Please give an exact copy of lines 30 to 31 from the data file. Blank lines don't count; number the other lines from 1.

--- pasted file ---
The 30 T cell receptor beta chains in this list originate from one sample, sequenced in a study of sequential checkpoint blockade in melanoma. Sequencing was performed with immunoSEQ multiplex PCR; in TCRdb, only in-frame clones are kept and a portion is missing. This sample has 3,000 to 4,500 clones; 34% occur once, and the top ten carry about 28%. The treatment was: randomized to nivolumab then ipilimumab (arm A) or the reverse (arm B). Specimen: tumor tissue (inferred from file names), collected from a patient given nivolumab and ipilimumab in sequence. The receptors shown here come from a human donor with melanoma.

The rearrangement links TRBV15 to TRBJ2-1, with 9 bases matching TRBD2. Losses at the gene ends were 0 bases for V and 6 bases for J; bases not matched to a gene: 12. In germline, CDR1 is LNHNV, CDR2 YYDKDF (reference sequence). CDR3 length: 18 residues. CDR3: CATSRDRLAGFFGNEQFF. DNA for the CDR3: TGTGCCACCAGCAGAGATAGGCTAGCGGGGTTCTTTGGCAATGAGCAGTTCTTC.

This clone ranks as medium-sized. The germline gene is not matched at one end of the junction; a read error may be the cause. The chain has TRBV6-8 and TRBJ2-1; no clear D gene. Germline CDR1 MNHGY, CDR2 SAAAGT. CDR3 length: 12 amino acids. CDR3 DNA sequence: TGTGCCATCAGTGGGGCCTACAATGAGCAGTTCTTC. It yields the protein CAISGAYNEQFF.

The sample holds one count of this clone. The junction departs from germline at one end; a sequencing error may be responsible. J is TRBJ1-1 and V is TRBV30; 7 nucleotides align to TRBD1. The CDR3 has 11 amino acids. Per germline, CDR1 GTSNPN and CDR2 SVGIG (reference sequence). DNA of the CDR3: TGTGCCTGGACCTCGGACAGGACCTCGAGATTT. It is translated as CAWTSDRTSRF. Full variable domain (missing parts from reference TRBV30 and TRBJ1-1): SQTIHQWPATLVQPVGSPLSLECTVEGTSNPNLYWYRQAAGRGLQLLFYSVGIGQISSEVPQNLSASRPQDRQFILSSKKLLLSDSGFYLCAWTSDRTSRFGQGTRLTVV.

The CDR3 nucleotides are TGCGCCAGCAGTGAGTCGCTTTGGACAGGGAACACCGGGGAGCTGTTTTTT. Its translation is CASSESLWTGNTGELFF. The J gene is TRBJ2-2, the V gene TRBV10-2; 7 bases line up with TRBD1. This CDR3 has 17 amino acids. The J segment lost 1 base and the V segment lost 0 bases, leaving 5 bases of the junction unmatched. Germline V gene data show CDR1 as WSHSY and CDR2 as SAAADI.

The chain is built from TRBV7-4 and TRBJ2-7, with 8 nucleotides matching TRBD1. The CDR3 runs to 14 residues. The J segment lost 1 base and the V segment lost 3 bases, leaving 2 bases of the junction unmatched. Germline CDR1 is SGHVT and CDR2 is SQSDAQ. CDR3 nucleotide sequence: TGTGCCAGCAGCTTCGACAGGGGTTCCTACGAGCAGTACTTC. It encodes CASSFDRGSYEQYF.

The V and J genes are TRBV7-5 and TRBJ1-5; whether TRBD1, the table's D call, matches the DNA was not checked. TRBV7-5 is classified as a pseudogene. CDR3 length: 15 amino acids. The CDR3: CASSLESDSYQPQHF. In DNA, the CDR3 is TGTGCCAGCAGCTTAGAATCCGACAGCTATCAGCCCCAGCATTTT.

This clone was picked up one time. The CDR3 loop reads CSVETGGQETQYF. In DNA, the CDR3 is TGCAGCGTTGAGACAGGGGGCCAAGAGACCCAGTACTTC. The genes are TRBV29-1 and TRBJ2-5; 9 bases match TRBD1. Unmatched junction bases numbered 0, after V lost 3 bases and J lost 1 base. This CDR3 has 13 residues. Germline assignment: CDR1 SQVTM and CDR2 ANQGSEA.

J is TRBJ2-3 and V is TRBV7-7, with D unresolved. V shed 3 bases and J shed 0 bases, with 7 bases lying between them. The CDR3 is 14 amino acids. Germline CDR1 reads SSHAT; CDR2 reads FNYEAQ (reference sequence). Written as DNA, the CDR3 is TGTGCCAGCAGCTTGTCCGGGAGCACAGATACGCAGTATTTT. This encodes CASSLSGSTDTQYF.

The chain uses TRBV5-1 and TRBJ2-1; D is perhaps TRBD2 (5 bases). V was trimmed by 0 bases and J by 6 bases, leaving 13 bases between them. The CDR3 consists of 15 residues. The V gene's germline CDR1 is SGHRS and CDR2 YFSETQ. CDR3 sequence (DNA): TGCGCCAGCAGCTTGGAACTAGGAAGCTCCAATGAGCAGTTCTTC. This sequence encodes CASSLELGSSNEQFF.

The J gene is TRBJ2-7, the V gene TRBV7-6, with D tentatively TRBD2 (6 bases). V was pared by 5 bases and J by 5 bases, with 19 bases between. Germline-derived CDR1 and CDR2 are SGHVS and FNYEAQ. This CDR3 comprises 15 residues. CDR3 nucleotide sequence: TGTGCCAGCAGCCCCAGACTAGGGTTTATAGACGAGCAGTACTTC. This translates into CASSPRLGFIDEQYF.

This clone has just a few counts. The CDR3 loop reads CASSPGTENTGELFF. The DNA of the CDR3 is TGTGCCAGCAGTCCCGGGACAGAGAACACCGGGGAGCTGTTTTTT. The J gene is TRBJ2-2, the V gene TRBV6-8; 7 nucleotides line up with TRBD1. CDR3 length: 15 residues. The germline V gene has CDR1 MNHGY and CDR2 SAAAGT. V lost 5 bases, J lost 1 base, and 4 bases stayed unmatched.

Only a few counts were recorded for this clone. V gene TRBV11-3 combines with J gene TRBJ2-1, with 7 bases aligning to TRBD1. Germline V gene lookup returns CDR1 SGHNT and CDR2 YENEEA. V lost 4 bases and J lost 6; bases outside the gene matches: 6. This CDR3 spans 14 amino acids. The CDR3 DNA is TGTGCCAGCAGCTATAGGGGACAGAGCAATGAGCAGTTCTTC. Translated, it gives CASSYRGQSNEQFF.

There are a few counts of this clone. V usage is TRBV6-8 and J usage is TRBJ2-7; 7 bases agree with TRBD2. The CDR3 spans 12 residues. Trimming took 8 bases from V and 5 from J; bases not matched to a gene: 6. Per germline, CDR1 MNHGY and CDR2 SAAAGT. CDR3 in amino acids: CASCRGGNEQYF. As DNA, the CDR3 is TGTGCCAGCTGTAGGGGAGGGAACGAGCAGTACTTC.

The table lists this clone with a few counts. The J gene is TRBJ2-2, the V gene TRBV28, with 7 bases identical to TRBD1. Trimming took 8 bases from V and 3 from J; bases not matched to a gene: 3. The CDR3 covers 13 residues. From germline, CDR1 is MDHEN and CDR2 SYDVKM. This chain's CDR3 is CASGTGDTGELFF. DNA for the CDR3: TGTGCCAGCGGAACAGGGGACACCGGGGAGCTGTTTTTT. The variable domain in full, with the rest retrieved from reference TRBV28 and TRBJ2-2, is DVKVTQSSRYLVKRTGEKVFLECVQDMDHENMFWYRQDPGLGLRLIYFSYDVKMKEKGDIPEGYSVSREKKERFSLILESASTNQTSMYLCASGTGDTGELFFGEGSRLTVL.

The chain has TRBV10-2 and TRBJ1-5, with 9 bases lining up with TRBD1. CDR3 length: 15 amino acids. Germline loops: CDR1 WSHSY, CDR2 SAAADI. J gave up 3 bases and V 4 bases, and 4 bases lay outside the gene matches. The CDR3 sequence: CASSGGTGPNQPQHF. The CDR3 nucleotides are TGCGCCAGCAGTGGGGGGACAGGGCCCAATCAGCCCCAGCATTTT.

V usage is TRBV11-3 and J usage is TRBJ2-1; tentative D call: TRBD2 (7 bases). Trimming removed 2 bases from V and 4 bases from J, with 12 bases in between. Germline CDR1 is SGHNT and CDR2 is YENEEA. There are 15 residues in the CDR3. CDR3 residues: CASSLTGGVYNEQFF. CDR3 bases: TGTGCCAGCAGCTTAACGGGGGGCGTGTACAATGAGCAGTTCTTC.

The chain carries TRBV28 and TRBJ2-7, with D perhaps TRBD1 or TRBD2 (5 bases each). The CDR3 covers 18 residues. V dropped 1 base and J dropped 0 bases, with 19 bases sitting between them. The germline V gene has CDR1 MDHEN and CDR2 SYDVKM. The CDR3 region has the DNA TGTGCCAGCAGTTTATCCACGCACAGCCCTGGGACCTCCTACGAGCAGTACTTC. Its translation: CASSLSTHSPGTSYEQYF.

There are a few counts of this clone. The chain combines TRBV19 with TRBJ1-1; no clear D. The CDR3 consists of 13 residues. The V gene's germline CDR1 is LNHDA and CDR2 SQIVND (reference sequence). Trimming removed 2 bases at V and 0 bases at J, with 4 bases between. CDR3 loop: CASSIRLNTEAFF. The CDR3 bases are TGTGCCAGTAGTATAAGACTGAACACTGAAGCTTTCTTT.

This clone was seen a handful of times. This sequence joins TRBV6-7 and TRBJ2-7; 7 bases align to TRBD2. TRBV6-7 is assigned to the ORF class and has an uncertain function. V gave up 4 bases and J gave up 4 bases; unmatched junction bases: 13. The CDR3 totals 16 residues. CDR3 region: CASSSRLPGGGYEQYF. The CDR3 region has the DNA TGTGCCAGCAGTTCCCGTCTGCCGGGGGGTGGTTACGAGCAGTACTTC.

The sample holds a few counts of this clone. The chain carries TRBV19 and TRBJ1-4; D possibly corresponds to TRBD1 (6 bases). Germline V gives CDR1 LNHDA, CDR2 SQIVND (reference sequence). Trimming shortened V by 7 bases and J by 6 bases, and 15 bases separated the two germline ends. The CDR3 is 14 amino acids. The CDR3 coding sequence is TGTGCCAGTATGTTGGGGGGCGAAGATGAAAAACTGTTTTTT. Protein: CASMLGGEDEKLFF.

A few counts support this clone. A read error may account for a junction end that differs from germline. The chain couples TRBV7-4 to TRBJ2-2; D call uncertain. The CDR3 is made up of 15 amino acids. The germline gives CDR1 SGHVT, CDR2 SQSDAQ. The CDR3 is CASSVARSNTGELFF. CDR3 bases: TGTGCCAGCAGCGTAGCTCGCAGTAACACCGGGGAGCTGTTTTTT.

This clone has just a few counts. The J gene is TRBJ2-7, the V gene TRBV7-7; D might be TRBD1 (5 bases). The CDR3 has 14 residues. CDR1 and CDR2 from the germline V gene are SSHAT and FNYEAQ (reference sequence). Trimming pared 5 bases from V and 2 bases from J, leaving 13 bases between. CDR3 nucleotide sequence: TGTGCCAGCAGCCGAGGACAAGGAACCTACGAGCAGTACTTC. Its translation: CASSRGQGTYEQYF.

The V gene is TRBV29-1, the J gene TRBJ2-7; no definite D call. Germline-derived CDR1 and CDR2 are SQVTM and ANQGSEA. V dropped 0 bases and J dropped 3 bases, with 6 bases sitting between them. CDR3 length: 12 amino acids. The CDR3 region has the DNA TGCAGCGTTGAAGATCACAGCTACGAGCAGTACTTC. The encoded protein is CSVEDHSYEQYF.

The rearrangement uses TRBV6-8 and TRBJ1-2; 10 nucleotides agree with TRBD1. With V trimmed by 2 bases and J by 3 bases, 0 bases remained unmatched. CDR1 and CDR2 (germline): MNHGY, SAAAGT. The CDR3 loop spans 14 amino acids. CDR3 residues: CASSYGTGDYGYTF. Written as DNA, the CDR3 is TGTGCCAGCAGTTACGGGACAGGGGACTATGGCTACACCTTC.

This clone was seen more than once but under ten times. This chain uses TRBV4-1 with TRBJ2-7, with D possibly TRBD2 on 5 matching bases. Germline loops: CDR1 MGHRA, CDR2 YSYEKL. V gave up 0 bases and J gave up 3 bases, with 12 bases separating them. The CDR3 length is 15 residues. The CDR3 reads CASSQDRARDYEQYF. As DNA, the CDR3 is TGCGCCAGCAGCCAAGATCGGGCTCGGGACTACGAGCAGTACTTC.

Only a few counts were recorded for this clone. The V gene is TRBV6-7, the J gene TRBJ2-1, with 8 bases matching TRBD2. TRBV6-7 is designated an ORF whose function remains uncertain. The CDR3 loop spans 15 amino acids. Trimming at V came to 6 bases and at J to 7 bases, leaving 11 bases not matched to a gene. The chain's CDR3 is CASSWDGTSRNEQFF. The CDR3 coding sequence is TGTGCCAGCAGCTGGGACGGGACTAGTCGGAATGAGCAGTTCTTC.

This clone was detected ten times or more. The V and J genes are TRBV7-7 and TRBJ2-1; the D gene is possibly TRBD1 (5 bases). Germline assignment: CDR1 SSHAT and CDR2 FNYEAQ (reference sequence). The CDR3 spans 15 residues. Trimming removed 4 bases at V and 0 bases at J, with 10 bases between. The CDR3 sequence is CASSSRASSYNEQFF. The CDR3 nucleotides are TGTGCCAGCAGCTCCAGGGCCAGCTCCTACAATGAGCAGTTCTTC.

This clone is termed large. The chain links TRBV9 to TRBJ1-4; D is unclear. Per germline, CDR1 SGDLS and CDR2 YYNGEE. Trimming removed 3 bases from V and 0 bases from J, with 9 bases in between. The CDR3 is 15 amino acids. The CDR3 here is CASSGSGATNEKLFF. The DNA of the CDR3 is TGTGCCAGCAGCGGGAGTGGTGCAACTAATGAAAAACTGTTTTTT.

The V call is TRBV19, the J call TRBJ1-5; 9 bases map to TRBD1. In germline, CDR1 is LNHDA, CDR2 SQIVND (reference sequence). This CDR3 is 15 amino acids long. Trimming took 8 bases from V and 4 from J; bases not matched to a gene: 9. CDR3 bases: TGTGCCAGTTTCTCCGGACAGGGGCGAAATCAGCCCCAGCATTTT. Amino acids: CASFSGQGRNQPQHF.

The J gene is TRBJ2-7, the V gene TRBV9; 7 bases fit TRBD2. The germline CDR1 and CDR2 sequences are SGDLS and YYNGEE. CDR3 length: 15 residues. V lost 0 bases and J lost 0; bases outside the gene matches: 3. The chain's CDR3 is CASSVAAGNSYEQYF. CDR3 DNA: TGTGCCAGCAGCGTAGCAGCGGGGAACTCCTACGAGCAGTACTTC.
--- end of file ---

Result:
The V call is TRBV19, the J call TRBJ1-5; 9 bases map to TRBD1. In germline, CDR1 is LNHDA, CDR2 SQIVND (reference sequence). This CDR3 is 15 amino acids long. Trimming took 8 bases from V and 4 from J; bases not matched to a gene: 9. CDR3 bases: TGTGCCAGTTTCTCCGGACAGGGGCGAAATCAGCCCCAGCATTTT. Amino acids: CASFSGQGRNQPQHF.

The J gene is TRBJ2-7, the V gene TRBV9; 7 bases fit TRBD2. The germline CDR1 and CDR2 sequences are SGDLS and YYNGEE. CDR3 length: 15 residues. V lost 0 bases and J lost 0; bases outside the gene matches: 3. The chain's CDR3 is CASSVAAGNSYEQYF. CDR3 DNA: TGTGCCAGCAGCGTAGCAGCGGGGAACTCCTACGAGCAGTACTTC.